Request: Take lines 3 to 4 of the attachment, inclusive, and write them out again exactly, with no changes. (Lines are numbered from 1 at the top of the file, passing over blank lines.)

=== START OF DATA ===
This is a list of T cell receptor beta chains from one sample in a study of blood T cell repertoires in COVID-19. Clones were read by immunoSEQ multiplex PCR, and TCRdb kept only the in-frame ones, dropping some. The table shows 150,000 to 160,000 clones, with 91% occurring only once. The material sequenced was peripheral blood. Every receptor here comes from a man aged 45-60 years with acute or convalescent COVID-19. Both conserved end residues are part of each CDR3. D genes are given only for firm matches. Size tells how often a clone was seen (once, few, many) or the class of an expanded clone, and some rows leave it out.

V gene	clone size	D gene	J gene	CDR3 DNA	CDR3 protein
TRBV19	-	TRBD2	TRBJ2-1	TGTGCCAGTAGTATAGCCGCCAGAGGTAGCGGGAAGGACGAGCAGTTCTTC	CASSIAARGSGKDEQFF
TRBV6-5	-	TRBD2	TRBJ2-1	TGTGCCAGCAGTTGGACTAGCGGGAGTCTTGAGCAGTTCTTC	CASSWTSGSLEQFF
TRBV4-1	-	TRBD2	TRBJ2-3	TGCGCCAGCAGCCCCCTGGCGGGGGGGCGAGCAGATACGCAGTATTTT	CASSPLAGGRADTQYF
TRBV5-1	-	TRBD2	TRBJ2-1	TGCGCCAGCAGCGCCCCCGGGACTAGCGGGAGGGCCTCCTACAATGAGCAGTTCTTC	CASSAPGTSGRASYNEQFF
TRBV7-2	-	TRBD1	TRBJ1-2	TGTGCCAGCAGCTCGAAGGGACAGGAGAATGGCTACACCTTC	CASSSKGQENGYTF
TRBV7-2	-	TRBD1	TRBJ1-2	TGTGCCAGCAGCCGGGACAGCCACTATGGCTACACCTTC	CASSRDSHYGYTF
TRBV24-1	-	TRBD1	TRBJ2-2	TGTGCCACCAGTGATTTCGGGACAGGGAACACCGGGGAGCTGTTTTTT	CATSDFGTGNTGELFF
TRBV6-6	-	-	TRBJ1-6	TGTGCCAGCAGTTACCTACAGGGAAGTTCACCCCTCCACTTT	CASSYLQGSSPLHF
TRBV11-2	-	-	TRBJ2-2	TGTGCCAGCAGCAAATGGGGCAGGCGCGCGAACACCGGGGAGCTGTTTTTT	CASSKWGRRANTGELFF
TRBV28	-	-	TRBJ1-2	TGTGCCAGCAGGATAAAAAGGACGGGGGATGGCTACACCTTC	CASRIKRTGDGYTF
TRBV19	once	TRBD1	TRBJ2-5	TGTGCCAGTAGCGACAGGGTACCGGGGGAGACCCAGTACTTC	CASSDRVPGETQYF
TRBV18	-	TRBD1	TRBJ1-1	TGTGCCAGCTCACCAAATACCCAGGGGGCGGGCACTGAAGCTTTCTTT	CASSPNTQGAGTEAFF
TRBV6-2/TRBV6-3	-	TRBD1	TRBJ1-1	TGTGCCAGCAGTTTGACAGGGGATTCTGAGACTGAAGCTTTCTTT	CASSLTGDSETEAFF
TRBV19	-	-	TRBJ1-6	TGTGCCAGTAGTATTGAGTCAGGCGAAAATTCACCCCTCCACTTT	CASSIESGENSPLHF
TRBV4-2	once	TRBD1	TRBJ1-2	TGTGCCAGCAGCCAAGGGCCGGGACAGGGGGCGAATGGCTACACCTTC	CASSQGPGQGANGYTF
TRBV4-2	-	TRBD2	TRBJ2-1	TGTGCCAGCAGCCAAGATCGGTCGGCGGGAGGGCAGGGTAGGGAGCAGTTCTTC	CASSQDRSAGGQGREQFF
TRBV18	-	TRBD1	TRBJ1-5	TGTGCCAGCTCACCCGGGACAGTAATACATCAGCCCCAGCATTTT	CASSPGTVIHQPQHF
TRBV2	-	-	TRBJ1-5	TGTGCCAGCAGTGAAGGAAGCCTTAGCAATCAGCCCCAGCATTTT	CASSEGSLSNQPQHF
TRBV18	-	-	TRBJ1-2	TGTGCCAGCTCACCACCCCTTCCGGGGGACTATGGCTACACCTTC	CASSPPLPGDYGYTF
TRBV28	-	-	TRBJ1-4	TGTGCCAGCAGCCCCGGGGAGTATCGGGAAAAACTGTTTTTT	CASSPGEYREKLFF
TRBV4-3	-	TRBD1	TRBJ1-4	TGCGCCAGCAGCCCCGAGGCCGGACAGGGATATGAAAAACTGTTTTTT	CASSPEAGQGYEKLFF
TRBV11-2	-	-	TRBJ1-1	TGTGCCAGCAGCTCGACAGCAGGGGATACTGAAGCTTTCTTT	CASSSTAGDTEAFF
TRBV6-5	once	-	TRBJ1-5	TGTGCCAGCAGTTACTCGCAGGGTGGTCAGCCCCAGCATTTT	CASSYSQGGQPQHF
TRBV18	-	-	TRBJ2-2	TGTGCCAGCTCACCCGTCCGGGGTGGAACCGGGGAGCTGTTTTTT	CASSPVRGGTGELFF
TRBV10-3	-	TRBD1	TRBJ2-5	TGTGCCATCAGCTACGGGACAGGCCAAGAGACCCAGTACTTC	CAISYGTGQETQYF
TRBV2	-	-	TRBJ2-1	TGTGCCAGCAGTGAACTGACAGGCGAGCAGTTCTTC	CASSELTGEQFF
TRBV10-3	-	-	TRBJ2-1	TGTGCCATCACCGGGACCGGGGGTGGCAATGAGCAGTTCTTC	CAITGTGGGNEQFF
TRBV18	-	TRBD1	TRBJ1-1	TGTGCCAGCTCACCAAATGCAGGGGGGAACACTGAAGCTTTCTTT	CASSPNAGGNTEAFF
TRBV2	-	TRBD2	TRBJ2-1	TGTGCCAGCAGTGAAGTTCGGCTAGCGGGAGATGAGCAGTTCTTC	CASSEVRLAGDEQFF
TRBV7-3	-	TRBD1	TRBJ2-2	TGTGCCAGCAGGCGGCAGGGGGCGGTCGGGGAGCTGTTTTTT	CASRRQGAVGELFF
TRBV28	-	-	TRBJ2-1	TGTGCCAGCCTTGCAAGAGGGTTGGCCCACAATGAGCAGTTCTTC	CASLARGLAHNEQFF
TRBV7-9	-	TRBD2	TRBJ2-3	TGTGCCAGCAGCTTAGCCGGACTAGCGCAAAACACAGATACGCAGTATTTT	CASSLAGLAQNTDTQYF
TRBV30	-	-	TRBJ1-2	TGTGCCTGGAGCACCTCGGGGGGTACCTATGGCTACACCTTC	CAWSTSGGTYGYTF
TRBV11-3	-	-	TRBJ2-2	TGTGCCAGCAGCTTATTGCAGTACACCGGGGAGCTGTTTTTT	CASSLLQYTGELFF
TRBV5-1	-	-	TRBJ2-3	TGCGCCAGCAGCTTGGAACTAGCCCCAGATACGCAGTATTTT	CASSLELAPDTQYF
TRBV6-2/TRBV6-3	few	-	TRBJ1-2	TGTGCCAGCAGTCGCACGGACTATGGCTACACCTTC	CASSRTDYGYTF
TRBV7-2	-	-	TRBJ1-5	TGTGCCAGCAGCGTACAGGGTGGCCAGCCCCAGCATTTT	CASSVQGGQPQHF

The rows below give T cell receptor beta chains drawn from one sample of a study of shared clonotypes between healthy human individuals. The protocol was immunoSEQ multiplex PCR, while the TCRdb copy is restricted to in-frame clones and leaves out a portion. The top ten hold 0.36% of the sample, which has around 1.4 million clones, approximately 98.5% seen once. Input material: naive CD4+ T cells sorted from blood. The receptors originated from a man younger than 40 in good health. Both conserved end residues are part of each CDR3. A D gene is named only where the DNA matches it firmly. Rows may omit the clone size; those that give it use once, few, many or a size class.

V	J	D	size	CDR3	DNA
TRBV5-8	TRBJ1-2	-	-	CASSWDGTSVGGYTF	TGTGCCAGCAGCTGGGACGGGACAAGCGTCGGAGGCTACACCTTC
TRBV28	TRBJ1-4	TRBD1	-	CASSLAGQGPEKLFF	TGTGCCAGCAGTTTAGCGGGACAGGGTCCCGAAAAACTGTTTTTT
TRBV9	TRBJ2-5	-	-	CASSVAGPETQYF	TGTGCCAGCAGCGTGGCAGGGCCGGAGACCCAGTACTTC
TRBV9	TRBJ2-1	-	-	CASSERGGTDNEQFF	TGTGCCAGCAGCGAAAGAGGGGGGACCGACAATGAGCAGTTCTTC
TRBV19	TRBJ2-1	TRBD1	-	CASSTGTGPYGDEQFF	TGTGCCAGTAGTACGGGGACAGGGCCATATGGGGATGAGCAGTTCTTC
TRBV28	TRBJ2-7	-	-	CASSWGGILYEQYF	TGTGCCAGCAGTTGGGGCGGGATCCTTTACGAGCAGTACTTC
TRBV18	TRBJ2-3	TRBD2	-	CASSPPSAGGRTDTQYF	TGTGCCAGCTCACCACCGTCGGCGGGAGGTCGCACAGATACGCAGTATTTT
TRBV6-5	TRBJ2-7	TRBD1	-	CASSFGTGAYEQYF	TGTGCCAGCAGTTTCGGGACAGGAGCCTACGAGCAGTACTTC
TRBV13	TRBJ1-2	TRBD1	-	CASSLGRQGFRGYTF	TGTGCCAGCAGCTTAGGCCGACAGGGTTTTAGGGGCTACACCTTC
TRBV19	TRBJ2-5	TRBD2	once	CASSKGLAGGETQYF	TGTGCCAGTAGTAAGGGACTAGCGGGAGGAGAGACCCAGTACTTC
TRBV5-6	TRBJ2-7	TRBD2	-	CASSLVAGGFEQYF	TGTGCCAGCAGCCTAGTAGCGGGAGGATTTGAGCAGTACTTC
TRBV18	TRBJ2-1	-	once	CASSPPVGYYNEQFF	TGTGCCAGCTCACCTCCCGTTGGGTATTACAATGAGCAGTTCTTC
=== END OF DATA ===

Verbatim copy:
TRBV19	-	TRBD2	TRBJ2-1	TGTGCCAGTAGTATAGCCGCCAGAGGTAGCGGGAAGGACGAGCAGTTCTTC	CASSIAARGSGKDEQFF
TRBV6-5	-	TRBD2	TRBJ2-1	TGTGCCAGCAGTTGGACTAGCGGGAGTCTTGAGCAGTTCTTC	CASSWTSGSLEQFF